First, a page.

The Five Best Dishes of the Month

Julia Sexton’s favorite (recent) food.

1) Potato-Leek soup at Ballyfin Demesne in County Laois, Ireland. This was during an intense, horse n’ hound week at the supremely elegant country house, now turned into a hotel. I’d just blown a five-inch raspberry into my shoulder at skeet shooting, screaming, “Pull!” and blasting that poor orange ceramic pigeon right out of the sky. I couldn’t stop. I knew after I’d shattered the first pigeon that I’d just found my favorite sport. After that, we raced overland in golf carts to a picnic house, where we tucked into the most delightful lunch of smoked local salmon sandwiches and a soulful, velvet-textured, potato-leek soup. The simple, hot soup was dizzyingly delicious, but, then again, I could have just been buzzed by firing the guns.

2) Venison with oat crust at Ballyfin Demesne. Listen, I don’t apologize. This creamy, purple-fleshed loin was served so rare that it was literally cool to the touch. Plus, it was coated with feather-textured, nutty discs of fragrant, locally sourced oats. It was rich, and lavish, and almost obscenely delicious…a perfectly aristocratic dish for a perfectly aristocratic day.

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photo by James Sexton

3) Notch at 888 Distillery, Nantucket, MA. I have a long and weird personal relationship with Nantucket: In some ways, I love it; in others, I hate it. I visited recently, and I couldn’t shake the phrase, “Occupy Nantucket!” on repeat in my head. I managed to step outside of town (with its Lovey and Thurston Howell III wannabees) and found all my people: the tattooed chefs, freaks, and farmers that gather nightly at Cisco Brewery on Bartlett Farm Road. Beside Cisco Brewery is 888 Distillery. Its “Notch” (as in, not Scotch) is absurdly expensive. You can buy an eight-year-old bottle for $888, or you can sample a 2-ounce pour in the garden for $20 plus the brewery’s $10 admission fee. Happily, you get to keep the branded nosing glass and I’m a sucker for those. The Notch was smooth, mineral, and warming—it was a chilly night in the biergarden—plus, I was thrilled to be among the Finest People on the Island.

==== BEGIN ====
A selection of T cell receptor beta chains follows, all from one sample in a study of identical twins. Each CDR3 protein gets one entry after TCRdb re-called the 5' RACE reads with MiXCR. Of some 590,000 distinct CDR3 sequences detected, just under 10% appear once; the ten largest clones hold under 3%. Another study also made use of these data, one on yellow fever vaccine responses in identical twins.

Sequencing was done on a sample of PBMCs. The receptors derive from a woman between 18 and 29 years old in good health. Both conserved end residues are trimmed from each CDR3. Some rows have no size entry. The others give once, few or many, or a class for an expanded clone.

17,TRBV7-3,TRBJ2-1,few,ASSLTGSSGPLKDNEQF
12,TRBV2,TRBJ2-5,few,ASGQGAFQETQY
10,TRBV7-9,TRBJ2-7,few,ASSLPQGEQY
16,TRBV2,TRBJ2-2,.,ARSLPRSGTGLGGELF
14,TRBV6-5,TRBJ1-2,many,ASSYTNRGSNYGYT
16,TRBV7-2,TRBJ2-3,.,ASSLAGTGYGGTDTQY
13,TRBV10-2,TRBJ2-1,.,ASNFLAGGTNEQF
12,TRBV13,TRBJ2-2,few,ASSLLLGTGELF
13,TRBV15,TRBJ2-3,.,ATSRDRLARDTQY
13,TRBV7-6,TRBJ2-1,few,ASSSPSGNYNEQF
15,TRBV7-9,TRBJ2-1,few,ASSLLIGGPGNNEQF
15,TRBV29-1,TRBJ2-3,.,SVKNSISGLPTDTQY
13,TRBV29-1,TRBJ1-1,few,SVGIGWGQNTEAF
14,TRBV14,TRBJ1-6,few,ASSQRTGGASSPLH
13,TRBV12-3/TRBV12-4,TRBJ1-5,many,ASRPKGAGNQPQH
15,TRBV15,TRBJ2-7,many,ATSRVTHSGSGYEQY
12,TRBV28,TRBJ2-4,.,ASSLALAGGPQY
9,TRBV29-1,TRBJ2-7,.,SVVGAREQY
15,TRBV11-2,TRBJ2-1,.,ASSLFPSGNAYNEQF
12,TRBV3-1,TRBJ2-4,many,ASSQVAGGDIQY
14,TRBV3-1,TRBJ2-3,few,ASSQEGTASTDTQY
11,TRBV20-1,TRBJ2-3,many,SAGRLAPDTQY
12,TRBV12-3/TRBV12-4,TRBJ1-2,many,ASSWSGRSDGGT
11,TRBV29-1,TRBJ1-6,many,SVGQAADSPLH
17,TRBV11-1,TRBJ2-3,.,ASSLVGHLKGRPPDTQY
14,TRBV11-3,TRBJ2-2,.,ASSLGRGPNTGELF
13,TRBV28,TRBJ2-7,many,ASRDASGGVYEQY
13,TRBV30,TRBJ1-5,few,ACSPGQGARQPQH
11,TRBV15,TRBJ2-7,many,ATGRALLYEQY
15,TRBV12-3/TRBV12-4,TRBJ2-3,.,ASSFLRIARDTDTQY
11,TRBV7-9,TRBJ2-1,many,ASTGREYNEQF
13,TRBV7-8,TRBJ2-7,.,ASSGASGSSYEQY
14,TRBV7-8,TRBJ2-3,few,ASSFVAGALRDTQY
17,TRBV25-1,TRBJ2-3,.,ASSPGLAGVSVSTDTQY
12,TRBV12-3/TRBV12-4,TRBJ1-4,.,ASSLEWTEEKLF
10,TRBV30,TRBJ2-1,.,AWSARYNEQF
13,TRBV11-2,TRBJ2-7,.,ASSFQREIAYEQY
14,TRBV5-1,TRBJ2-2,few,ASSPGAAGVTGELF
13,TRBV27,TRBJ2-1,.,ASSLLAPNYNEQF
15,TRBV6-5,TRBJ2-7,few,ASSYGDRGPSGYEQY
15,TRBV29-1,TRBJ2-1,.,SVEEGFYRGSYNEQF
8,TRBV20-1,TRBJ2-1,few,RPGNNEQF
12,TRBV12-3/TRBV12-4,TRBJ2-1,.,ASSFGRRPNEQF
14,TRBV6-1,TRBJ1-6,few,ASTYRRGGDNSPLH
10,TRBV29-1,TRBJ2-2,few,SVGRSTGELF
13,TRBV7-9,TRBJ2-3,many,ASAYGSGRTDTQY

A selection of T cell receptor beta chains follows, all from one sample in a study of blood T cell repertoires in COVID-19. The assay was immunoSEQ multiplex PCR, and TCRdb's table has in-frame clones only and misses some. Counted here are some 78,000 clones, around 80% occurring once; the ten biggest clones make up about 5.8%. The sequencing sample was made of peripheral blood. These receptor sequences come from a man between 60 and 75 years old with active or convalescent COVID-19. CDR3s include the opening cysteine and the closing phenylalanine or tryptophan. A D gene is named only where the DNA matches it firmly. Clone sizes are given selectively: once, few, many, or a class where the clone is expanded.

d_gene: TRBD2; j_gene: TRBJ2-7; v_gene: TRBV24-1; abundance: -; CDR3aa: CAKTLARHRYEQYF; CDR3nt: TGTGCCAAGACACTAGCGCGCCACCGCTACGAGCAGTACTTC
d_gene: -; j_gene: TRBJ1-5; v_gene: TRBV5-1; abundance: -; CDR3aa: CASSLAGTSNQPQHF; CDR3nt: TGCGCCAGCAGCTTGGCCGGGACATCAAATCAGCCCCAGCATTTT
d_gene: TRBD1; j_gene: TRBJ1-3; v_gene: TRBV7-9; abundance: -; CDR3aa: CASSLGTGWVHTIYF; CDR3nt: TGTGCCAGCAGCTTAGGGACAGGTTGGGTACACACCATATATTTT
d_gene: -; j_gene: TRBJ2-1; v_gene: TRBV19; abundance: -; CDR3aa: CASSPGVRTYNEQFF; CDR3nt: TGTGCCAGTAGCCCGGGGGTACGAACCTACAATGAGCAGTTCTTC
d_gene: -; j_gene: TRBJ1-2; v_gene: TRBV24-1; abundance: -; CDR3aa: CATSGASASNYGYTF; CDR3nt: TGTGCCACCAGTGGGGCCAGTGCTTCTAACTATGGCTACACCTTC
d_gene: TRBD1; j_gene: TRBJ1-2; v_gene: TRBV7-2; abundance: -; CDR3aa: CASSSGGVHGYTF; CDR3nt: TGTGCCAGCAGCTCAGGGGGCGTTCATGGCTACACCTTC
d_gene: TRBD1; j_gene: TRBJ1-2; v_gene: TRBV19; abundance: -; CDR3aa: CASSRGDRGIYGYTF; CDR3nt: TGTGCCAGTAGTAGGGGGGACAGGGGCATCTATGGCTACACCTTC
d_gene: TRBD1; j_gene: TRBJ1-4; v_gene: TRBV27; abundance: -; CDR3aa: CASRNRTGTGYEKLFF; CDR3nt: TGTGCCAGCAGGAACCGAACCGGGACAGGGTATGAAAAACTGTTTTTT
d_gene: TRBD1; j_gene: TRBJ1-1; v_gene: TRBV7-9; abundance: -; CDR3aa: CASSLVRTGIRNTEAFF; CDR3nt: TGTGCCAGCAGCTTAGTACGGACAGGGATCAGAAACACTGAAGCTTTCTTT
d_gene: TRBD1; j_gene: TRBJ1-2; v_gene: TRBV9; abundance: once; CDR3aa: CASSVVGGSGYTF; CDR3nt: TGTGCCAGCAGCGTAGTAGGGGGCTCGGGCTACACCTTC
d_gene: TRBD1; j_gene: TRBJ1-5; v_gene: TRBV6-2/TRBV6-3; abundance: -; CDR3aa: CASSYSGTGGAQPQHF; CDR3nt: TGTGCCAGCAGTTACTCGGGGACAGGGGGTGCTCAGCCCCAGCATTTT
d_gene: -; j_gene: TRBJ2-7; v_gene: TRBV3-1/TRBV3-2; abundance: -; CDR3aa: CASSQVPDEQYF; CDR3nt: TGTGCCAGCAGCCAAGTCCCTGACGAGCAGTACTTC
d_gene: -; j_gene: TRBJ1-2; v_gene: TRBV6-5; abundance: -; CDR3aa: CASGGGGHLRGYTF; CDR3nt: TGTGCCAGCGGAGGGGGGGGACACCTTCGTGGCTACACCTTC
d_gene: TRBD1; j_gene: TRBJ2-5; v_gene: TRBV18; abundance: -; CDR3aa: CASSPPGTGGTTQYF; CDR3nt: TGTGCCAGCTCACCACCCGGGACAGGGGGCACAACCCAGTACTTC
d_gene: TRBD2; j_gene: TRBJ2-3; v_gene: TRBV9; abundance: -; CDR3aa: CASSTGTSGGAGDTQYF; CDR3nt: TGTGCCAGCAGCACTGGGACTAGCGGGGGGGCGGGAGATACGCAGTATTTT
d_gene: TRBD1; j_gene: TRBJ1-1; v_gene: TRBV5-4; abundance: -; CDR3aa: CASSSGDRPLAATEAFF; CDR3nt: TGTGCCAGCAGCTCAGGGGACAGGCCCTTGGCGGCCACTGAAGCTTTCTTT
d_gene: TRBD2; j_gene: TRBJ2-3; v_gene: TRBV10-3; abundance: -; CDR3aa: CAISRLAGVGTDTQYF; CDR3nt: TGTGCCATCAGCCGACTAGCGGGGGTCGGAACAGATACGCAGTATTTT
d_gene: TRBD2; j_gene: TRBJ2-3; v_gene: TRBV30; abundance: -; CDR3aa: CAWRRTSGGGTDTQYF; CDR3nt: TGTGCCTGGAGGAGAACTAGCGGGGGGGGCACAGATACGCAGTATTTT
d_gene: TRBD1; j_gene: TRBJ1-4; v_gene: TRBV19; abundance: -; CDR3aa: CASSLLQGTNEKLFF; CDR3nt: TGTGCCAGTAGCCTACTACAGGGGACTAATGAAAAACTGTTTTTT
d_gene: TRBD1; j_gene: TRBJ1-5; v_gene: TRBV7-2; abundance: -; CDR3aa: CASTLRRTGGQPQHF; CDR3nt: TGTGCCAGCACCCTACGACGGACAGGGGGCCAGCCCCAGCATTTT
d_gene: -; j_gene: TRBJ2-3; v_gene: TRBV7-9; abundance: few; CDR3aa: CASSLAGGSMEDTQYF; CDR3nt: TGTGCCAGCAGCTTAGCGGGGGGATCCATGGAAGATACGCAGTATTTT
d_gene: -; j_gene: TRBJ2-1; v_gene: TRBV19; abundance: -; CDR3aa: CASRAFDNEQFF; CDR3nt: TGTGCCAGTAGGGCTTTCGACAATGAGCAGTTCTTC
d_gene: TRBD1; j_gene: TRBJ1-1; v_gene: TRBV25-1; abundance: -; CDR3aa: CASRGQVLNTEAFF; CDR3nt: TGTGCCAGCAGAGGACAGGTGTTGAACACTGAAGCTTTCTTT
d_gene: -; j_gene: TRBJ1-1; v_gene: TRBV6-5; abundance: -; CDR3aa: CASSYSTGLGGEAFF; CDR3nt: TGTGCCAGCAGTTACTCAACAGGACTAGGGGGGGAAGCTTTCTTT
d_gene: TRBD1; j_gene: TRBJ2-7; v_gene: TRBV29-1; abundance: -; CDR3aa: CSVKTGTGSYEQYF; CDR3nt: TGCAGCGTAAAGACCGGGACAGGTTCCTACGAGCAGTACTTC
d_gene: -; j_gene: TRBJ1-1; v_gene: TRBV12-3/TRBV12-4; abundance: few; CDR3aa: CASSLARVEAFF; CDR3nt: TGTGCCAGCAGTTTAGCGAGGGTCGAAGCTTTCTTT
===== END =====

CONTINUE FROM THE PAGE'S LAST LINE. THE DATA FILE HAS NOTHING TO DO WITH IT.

4) Mousse de foies de volaille at Saint George. Yup, poultry liver mousse—and it was damn good, too: cognac-scented with the same melt-in-the-mouth texture of cool butter or chocolate truffles. In October, this sparkling newcomer stepped into the spot vacated (after 33 years) by Buffet de la Gare. I have high hopes that Saint George will be equally long-lived. 

5) Broccoli Soup, Home As you can see, this month was a bit of a…binge. I was hoping to pull my body back off the rumble strip by juicing, but when the weather turned cold, this was hard—my house is old and drafty, and I’m too cheap to waste the oil. Instead of my usual kale juice, I sweated some shallots in butter. I added a broken-up head of broccoli (peeled stems included) and about a pint of my own chicken stock. I boiled/steamed it all together until the broccoli was tender, then whizzed it all up with an immersion blender with salt and pepper. Result: a painless way to eat a head of broccoli for dinner.  

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